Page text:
I hope you don’t get me wrong—I have no authority to tell you or anyone else, that they are to spend time and money helping other people (and not spend the same time caring for a pet). But the harsh economic reality of our lives is that even with the economic dictum of each man working rationally with the pursuit of his own self interest in mind, we’d be better off if we alongside, we helped other humans (by say, financing a poor child’s education, investing in NGOs that do similar things). This topic also forms a part of some research that I have undertaken, where we have tried to demonstrate that as a whole the society would tend to benefit if more people invested time and money in welfare activities.
    The usual retort that I get from people (in other departments—history, literature, etc) is that someone could be involved in both the raising of a pet and financing an underprivileged child’s education. Yes, but still, the time/money spend on the pet could be spent to help more children. The research is ongoing, and despite what I am predisposed to believe, I will share the outcome of the findings with you.

  4. Anon: I'd be interested in seeing those findings, but I stick to what I said. "Welfare" can be defined in many ways, not just in terms of economic realities. (For instance, I don't think "society" would be particularly helped by a situation where humans cut themselves off from empathy towards other life.) And in any case, what I was mainly addressing in that section was the relationship between humans and the ecology.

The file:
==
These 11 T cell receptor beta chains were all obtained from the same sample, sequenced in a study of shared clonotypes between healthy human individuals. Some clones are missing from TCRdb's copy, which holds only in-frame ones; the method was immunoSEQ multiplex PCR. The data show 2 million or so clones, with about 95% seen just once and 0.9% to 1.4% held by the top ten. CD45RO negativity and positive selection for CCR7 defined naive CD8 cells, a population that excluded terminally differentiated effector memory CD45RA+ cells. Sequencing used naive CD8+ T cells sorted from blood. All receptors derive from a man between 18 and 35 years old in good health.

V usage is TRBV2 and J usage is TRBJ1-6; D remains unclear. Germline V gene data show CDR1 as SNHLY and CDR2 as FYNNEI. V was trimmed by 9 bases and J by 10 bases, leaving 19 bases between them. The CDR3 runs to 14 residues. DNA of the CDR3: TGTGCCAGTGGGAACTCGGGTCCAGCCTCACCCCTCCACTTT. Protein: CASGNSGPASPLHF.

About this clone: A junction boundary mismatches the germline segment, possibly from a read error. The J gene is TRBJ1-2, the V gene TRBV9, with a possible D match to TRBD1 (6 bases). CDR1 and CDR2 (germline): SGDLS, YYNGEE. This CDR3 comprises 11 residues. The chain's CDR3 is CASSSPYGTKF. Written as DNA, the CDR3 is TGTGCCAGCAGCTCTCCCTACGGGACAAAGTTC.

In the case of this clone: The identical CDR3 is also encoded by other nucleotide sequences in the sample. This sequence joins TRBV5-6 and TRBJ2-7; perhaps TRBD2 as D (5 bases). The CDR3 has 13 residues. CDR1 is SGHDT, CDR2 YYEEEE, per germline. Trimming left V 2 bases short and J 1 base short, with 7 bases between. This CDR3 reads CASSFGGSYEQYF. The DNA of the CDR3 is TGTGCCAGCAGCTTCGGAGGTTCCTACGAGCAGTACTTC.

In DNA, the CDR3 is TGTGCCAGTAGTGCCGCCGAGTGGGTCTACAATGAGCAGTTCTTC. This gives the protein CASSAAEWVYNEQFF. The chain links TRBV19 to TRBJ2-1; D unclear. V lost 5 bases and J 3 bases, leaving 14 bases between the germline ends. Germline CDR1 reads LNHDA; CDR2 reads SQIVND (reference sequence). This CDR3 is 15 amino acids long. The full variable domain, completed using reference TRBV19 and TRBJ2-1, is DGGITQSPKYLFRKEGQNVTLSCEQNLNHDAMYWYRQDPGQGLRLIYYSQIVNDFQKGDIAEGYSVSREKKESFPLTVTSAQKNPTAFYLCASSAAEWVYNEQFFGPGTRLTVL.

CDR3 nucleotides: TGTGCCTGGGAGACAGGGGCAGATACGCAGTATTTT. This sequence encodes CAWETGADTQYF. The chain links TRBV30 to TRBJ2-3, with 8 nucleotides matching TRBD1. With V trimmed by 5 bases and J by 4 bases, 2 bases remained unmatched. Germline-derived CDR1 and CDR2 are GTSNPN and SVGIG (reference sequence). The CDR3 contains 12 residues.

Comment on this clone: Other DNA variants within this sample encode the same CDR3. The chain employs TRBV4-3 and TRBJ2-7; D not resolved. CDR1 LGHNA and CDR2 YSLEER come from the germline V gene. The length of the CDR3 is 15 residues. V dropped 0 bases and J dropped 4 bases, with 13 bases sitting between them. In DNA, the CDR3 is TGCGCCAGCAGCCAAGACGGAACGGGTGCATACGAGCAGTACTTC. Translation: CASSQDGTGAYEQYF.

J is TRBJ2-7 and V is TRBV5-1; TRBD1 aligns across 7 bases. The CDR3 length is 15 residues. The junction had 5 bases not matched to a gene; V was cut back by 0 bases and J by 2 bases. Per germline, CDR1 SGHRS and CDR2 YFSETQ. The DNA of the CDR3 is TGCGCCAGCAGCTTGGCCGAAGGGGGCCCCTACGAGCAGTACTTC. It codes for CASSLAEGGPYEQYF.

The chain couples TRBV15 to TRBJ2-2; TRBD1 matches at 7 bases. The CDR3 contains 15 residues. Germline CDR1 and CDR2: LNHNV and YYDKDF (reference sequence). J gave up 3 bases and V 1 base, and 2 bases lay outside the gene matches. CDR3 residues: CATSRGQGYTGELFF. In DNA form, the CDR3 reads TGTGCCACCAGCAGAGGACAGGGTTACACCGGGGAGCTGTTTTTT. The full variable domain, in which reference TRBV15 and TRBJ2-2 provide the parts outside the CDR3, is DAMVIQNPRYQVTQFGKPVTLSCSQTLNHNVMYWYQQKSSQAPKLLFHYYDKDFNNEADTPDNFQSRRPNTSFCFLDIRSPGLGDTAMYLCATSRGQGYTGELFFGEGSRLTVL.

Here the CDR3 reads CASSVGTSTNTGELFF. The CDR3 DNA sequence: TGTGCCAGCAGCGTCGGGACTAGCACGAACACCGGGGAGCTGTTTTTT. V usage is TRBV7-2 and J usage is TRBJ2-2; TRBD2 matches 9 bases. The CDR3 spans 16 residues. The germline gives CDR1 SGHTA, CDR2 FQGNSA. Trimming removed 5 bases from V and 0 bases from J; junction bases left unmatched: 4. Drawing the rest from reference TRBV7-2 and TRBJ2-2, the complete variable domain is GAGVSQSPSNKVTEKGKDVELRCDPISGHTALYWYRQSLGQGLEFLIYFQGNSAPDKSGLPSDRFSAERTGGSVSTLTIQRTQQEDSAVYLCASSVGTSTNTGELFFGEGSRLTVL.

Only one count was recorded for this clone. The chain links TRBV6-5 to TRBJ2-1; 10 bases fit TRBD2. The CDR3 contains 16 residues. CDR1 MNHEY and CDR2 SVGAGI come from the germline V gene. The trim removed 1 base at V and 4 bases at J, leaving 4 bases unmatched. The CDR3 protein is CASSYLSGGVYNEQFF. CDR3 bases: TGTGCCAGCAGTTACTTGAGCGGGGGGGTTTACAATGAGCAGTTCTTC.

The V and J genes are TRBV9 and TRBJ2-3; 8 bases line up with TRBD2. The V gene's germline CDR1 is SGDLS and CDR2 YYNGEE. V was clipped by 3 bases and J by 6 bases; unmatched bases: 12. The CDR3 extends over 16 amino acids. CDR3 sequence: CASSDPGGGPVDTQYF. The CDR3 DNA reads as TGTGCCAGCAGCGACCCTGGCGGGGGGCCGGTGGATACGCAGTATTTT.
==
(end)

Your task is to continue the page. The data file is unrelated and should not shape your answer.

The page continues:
5. Thanks for putting this up Jai. Through your writing I'm getting to know Foxie as a friend I'd loved to have met... Your feelings about her echo mine for Bagel, although am not sure I'd be able to express myself with such cogency or passion.

    Anonymous, I am not an economist or a scholar of any sort, but common sense suggests that if human welfare is unrelated to that of other life, we've obviously taken the wrong path in our evolution. Can't see how we can disconnect ourselves from other creatures and natural phenomena and thrive as a race. Think it comes from a bizarre sense of entitlement. I've found dog lovers (and I don't mean the kind who keep their pets leashed and whack them at every step) to be more compassionate than those who believe in the superiority of the human race and hence are intolerant of everyone who's less privileged than they are––humans included.

  6. Thanks, Deepa. Had second and third and fourth thoughts about putting this up here. I did a huge amount of writing (only for myself) in the first few months after she went, but had to stop - it becomes emotionally fatiguing, and is also a constant reminder that writing is ultimately so inadequate in these situations.